Broadcaster Paul Holmes says he has been buoyed by well-wishers.
Broadcaster Paul Holmes will have open-heart surgery this week - and the man who has survived a serious road crash, a fatal helicopter accident and cancer concedes he's facing one of his biggest hurdles.
"I'm a bit scared," Holmes told the Herald from his Auckland City Hospital bed yesterday. "This is a biggie, but I have every confidence in the team here. We will get through."
Holmes, 62, has been diagnosed with hypertrophic cardiomyopathy - a usually genetic condition in which the heart muscle thickens to such an extent it impedes and blocks blood flow. It affects around one in 1000 people.
Holmes said he had been feeling breathless and lacking energy for about a month, symptoms he thought were a result of being rundown after completing his book on the Erebus air disaster.
However, he was whisked to Auckland by helicopter last week after his Hastings cardiologist, Richard Luke, confirmed the extent of his condition.
An initial, more-routine operation in Auckland - in which surgeons use a balloon catheter and a small dose of 100 per cent alcohol to kill the problematic muscle - was halted on Friday. The surgery team, led by Dr Mark Webster, was concerned the alcohol might seep to other, healthy areas.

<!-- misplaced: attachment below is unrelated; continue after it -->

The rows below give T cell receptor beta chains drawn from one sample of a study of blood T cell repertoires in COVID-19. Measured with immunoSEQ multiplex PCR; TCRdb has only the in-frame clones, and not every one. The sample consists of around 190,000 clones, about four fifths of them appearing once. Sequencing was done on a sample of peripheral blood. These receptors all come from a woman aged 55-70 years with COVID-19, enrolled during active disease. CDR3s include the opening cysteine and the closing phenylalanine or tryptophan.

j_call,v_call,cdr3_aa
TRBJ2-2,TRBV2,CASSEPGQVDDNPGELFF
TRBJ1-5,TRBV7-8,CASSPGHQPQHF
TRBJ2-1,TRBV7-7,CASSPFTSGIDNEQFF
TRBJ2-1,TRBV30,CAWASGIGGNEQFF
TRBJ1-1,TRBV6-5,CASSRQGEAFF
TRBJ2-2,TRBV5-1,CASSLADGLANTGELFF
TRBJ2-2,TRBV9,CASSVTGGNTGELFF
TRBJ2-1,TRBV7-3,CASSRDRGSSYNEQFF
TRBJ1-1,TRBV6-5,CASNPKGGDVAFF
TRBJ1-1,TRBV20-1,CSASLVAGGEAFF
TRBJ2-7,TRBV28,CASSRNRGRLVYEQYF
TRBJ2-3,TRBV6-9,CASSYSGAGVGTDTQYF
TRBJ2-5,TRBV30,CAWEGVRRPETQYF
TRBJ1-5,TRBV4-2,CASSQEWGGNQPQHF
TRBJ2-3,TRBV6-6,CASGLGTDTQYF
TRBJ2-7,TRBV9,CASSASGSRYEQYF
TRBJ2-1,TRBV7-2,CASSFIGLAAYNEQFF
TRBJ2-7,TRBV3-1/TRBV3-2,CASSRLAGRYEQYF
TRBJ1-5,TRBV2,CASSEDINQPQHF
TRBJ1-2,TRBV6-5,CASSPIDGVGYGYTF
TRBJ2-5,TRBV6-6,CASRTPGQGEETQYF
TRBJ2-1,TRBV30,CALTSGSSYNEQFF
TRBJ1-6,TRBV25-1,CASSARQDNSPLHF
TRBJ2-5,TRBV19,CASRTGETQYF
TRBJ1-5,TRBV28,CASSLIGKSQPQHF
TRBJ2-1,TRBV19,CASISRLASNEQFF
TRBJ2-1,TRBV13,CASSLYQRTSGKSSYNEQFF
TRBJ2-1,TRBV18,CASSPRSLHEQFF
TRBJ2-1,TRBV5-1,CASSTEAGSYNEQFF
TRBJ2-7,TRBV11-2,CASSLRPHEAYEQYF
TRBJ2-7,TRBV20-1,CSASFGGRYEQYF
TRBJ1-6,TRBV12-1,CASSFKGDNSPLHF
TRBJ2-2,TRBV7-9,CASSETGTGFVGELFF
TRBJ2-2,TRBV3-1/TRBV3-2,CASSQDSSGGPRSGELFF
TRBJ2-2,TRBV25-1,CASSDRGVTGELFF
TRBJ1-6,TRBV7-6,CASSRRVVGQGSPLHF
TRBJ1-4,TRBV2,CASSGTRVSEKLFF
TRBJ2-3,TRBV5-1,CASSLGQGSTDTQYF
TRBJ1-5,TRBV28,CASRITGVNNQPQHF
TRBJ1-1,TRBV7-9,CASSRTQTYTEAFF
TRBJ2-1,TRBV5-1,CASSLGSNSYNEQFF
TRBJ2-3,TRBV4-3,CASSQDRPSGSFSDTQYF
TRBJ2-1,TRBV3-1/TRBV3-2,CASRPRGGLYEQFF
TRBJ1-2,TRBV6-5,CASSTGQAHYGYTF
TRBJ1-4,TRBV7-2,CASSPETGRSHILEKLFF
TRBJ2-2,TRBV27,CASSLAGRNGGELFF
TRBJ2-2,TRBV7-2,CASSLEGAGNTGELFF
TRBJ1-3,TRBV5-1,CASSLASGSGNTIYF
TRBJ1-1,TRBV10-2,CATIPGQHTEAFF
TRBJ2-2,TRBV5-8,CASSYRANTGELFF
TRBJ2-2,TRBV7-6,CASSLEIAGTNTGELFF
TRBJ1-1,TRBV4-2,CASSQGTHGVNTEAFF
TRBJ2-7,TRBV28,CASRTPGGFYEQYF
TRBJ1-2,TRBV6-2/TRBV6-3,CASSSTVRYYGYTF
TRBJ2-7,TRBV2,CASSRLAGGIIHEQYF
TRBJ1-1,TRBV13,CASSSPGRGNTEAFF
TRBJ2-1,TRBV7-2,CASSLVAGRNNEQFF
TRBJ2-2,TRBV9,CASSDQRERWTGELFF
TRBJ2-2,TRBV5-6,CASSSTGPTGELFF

Dr David Haydock will perform open-heart surgery on Wednesday. "They'll open my chest and ribs," said Holmes. "As I understand it, they'll bypass the heart and cut the blockage out. They'll open it all up for about four or five hours."
Holmes said he was feeling tired but he had been buoyed by good wishes from several hundred people and the care of hospital staff, led by cardiologist Dr Ivor Gerber.
He is essentially in "shutdown" mode in hospital with limited visitor numbers. Wife Deborah and daughter Millie have been at his bedside, and son Reuben has been sending his support from the south of France.
Holmes is positive about the long-term prognosis, including a return to work as a Newstalk ZB and TVNZ host and Weekend Herald columnist.
In the meantime, he is reading books including Tony Horwitz' Blue Latitudes on Captain James Cook's Pacific voyages - "Cook was completely irrational by the end" - and the biography of Captain Chesley Sullenberger, the pilot who landed his stricken Airbus, with 155 on board, in New York's Hudson River in 2009. No one was killed.
Holmes has had his own near misses in his colourful life. In 1989, he survived a helicopter crash off the east coast - an accident that claimed the life of cameraman Joe Von Dinklage.
In 1973, he was involved in a serious car crash that led to the loss of sight in one eye.
In January this year, he was admitted to Hawkes Bay Hospital after falling ill at his home at Poukawa, near Hastings, as a result of vestiges of his prostate cancer. On that occasion, he recovered quickly and returned to work the following week.
Holmes became a campaigner for prostate cancer awareness after beating the disease more than a decade ago.
To send good wishes, go to Newstalkzb.co.nz. Messages will be bound and sent to Holmes before Wednesday.
WHAT IS IT?
* Hypertrophic cardiomyopathy.
* A usually genetic condition that thickens the heart muscle.
* This leads to blockages of the blood leaving the heart.
* Symptoms include chest pain, dizziness and fatigue.
* Affects around one in 1000 people.